One popular method of moving average interpretation is to plot envelopes or bands around the moving average at a set interval as in Chart 1. If the bands are selected carefully, they serve as support or resistance points. In effect, this approach plots a dynamic form of momentum indicator. In my opinion, these envelopes may look good on paper, but they have relatively little practical use since the price often exceeds the envelope boundaries.
However, Chart 1 does demonstrate one very helpful pointer. First of all, we have two simple moving averages at ± 5 percent of a 30-day moving average. Let’s say the moving average itself was at 50. Then the + 5 percent average would be plotted at 52 ½ (i.e., 5 percent above the average). If you look at the period on the left, a bull market, you’ll see that the upper envelope was touched quite a bit, but the lower one not at all. When the lower one was touched for the first time in October, it was a warning that the trend had changed to the downside. In fact, the price was never able to touch the upper overbought envelope during the whole period of the decline; yet, it did touch the lower envelope several times. The rule then, is that periods are likely to be bearish when the upper envelope is not touched and those when the lower line is not reached tend to be bullish.
Chart 1 — J.P. Morgan
Bollinger Bands are an alternative to the envelope approach. They were developed by the innovative technician John Bollinger. Unlike envelopes, which are plotted as fixed percentages above and below a moving average, Bollinger bands are plotted as standard deviations (Chart 2). What this means, in a practical sense, is that the two bands expand and contract as the volatility of the price series changes.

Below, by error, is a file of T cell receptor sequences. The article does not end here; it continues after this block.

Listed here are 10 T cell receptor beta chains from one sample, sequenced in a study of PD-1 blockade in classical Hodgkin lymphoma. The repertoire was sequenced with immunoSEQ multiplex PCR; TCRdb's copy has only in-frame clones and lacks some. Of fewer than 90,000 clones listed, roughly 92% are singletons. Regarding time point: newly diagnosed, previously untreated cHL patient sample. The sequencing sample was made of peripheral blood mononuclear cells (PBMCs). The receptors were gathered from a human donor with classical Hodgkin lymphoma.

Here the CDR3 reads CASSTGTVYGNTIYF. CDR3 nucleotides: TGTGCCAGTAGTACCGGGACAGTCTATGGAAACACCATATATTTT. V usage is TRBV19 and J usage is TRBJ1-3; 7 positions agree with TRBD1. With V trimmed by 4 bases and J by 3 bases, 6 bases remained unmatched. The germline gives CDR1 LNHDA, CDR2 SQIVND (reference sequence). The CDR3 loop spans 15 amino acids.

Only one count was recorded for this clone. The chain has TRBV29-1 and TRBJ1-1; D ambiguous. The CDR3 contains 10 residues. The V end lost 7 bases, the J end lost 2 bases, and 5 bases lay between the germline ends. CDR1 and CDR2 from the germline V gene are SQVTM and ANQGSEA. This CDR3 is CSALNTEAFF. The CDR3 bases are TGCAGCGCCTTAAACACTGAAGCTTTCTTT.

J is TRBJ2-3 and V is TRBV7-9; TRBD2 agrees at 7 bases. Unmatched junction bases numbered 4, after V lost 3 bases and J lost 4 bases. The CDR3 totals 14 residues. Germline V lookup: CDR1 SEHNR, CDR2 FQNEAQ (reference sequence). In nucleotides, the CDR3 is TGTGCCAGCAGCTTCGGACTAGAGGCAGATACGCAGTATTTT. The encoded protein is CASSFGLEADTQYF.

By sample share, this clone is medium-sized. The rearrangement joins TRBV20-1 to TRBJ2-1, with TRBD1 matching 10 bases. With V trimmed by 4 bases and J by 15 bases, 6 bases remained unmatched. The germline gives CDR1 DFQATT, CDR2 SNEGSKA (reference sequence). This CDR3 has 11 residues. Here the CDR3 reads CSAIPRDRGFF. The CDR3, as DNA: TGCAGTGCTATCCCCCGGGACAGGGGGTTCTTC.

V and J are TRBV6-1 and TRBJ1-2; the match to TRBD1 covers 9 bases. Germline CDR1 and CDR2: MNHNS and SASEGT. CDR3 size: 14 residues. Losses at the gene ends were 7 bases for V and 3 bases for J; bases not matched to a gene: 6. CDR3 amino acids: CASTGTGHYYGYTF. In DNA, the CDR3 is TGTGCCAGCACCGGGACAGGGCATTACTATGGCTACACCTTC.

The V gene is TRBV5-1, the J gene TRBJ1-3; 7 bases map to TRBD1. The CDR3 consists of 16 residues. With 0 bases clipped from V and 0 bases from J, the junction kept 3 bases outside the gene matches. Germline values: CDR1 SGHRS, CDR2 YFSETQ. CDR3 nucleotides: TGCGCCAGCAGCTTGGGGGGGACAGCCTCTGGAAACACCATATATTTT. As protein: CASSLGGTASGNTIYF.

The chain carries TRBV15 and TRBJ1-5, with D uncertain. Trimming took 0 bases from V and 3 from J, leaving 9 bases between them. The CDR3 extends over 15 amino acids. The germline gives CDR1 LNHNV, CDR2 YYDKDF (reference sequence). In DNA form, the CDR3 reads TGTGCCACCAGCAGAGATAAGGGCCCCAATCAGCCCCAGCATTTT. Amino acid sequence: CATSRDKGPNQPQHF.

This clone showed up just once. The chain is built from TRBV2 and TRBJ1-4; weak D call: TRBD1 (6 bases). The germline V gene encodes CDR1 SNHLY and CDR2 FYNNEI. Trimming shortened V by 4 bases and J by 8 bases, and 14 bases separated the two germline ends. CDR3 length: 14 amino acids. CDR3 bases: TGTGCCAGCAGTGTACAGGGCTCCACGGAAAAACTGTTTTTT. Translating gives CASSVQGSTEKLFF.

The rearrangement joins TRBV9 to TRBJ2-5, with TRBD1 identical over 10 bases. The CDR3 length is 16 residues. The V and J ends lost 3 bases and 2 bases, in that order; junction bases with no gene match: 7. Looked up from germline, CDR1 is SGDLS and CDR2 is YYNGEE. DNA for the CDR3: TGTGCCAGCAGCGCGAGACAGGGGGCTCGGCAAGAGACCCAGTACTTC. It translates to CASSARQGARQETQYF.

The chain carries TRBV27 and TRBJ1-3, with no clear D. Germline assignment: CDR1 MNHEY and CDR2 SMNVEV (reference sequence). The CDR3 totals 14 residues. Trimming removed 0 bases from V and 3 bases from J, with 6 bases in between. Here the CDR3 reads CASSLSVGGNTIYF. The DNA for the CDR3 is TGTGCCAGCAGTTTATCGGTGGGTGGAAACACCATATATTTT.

The lower panel of this chart compares the price with two 20-day moving average envelopes. The top panel does the same thing with 20-day Bollinger bands. The 20-day time span is recommended for shorter-term intermediate price moves. It’s apparent that the Bollinger series in the upper panel is much more sensitive to price changes in sharp up or down trends.
Chart 2 — International Paper
Chart 3 eliminates the lower panel so we can take a closer look at the Bollinger band. You can see that the price occasionally moves outside the band for a day or two but is normally unable to sustain itself in this position. When the trend moves persistently in one direction, such as in early 1991 at Arrow 1, touching the upper band no longer offers a timely signal. This is much the same as a momentum indicator, which is virtually useless when a persistent trend is in force. It’s the exception rather than the rule, for in most cases, when the price moves above the band and then back below it, an exhaustion move has set in from which a correction follows. Look at what happened to the price at Arrow 2 and again at Arrow 3. These were clearly great places to take profits.
Also, if you have a good idea from the other technical indicators of the direction of the primary trend, it’s possible to use those few occasions when the price moves to the lower band to enter long in a short-term trade. Look at the Arrows numbered 4, 5, and 6 and see what good opportunities they were.
Chart 3 — International Paper